‘Confident’, ‘well-rounded’, and ‘the biggest heart’: Salutatorian Miranda Luo


Jared Mitovich, Editor-in-Chief

Salutatorian Miranda Luo also has an impressive profile, one that her friends and teachers alike described as well-rounded. She is a member of Hills’ renowned robotics team, the Pascack Pioneers, as well as part of the Bergen County Band and the Tri-M Music Honor Society. On top of that, she is the captain of Varsity cross country, recognized as First Team All-League Track, and a computer science student of three years. 

Despite her notable accomplishments during her time at Hills, Luo wasn’t used to getting personal calls from principal Glenn deMarrais. Naturally, she was “a little nervous about it” when she was asked to meet with him one day at school.

“But I quickly realized this was a bringer of good news,” Luo explained. She had already heard some speculation from people, and “given the flattering expectation, I had hoped that [being selected as salutatorian] was the case.” Sure enough, it was.

Her parents had somewhat contrasting reactions. While her mom “wasn’t surprised at the news,” Luo’s dad “was more confused and worried than anything” upon deMarrais’ call before “the initial shock wore off.” Despite arriving at their sentiments differently, both were very happy for their daughter.

While she was adjusting to the news of becoming salutatorian, Luo was still deep within the college application process. She said that Kevin Killian, who teaches mathematics at Hills and advises the robotics team, provided her with important advice.

Statistics don’t make people, people make statistics.

— Kevin Killian, Luo's teacher and robotics advisor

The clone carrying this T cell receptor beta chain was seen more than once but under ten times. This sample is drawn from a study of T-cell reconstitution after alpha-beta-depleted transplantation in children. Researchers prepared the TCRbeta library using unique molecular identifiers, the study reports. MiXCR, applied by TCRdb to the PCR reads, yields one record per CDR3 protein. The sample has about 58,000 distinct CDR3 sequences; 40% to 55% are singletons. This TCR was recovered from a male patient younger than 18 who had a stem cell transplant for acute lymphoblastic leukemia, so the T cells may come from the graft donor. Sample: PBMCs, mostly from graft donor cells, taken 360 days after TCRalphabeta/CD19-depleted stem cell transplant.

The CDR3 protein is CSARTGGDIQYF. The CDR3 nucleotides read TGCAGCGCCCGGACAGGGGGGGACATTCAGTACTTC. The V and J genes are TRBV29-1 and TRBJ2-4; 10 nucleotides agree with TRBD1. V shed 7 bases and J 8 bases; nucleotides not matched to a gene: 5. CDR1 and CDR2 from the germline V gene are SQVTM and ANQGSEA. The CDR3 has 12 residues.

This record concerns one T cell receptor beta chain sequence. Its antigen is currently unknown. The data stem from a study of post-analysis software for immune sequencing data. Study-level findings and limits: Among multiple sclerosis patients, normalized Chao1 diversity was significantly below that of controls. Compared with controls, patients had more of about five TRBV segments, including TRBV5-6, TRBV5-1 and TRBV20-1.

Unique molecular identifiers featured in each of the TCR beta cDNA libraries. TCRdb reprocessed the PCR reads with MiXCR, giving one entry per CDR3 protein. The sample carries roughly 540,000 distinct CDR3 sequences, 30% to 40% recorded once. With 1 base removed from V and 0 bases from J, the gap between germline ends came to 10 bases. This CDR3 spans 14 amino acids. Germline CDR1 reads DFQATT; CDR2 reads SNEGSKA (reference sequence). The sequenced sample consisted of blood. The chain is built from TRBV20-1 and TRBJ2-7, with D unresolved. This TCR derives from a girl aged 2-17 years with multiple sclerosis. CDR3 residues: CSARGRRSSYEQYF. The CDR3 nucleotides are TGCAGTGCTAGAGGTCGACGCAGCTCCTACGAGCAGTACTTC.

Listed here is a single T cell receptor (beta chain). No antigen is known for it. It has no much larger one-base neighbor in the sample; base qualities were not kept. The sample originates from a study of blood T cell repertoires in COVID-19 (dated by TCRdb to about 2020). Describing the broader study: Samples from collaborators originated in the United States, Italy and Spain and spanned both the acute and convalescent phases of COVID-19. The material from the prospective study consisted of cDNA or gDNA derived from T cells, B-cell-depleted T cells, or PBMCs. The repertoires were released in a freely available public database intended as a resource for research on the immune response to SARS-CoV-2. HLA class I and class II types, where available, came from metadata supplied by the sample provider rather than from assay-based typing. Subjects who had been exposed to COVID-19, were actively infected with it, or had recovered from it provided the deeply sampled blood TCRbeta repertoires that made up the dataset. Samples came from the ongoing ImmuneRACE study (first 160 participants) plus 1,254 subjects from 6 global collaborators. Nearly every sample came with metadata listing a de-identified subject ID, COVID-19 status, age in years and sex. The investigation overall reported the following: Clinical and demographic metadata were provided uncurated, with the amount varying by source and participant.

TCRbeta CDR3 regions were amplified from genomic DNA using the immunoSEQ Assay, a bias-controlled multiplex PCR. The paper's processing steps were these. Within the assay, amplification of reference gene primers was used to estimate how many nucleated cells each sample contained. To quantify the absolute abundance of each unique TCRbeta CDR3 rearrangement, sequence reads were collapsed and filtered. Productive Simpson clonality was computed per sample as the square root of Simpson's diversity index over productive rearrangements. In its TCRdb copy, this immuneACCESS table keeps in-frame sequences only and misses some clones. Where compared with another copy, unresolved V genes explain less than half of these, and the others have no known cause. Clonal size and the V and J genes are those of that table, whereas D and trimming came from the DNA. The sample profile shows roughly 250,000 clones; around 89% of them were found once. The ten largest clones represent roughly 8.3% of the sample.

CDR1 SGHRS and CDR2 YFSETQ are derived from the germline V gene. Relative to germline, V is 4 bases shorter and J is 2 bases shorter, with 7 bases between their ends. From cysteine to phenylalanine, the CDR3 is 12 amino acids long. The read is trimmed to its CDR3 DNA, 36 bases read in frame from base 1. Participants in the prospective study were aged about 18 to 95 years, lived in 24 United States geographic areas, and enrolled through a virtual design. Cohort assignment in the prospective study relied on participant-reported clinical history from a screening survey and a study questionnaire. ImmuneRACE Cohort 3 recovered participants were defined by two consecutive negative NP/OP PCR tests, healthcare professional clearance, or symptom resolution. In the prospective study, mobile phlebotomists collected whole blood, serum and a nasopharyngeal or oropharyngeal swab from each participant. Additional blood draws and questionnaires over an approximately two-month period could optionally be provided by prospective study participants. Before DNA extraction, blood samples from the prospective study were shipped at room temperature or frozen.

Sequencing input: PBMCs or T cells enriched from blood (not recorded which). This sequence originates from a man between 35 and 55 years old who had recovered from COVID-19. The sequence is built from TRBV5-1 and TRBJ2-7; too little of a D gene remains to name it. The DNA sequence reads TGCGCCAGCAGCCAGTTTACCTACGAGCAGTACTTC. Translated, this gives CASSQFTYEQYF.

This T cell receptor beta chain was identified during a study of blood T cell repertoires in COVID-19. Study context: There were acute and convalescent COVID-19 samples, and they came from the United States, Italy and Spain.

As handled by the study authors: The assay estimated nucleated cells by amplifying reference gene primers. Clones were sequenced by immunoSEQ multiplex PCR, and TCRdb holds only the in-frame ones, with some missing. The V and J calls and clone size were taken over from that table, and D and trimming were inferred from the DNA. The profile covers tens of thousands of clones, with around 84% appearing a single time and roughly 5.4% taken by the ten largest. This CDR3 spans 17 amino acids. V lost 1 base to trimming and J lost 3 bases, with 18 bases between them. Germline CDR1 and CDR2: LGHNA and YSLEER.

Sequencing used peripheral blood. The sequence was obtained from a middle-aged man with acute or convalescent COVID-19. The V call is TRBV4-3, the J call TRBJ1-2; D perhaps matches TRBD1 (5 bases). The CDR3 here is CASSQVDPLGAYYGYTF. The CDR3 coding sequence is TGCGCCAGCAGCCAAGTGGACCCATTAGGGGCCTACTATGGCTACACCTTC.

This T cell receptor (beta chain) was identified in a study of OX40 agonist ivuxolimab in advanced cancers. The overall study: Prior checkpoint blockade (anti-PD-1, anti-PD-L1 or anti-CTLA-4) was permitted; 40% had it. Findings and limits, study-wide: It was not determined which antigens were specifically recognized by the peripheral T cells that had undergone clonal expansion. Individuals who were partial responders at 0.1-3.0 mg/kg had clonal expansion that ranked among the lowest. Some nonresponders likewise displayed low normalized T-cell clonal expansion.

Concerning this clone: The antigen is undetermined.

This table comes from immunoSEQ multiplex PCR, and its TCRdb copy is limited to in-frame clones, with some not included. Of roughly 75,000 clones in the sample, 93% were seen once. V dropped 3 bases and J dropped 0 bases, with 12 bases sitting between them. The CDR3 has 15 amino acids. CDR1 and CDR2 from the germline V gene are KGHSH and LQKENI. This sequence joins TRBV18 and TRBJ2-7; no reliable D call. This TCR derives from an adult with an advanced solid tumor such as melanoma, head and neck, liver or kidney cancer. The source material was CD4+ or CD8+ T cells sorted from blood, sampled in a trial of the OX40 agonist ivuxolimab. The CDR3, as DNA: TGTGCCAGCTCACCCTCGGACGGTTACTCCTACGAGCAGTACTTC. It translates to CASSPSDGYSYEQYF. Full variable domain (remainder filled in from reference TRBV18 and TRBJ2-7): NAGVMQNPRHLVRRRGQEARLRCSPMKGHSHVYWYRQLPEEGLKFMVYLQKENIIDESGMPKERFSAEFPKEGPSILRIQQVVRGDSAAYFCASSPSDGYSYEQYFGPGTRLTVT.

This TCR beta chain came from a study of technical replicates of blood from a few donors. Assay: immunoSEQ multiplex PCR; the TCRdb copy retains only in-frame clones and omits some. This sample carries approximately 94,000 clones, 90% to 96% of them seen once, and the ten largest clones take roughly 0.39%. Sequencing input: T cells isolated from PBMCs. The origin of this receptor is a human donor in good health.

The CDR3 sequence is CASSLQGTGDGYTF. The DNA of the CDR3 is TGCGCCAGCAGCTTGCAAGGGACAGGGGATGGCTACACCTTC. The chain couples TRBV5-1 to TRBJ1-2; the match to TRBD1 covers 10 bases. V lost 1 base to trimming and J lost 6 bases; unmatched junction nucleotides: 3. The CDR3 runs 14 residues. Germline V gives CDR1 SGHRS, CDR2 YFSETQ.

“Statistics don’t make people, people make statistics,” Killian quoted to her. “That was important for me to hear,” Luo explained, as she was considering multiple schools for different reasons.

“At another school I was considering, I felt like not picking it would be a missed opportunity because of the reported easy job opportunities it brings for top companies in computer science. But unless you have some interesting circumstances, it’s your hard work and your demonstrated skills that really land you jobs.”

Suha Niyas, a good friend of Luo’s who was accepted into Carnegie Mellon University, gave further context to her admission process.

“[Luo] was accepted into many great schools, but she had to eventually choose one out of the many. She narrowed it down to Carnegie Mellon and Cornell, which were both reputable schools for computer science, and asked me for advice. As now a future student at Carnegie Mellon, I wanted to take the selfish route and say, ‘come to Carnegie Mellon. It’s the number one school for computer science anyway.’ But, as a friend, I knew she would succeed wherever she went.”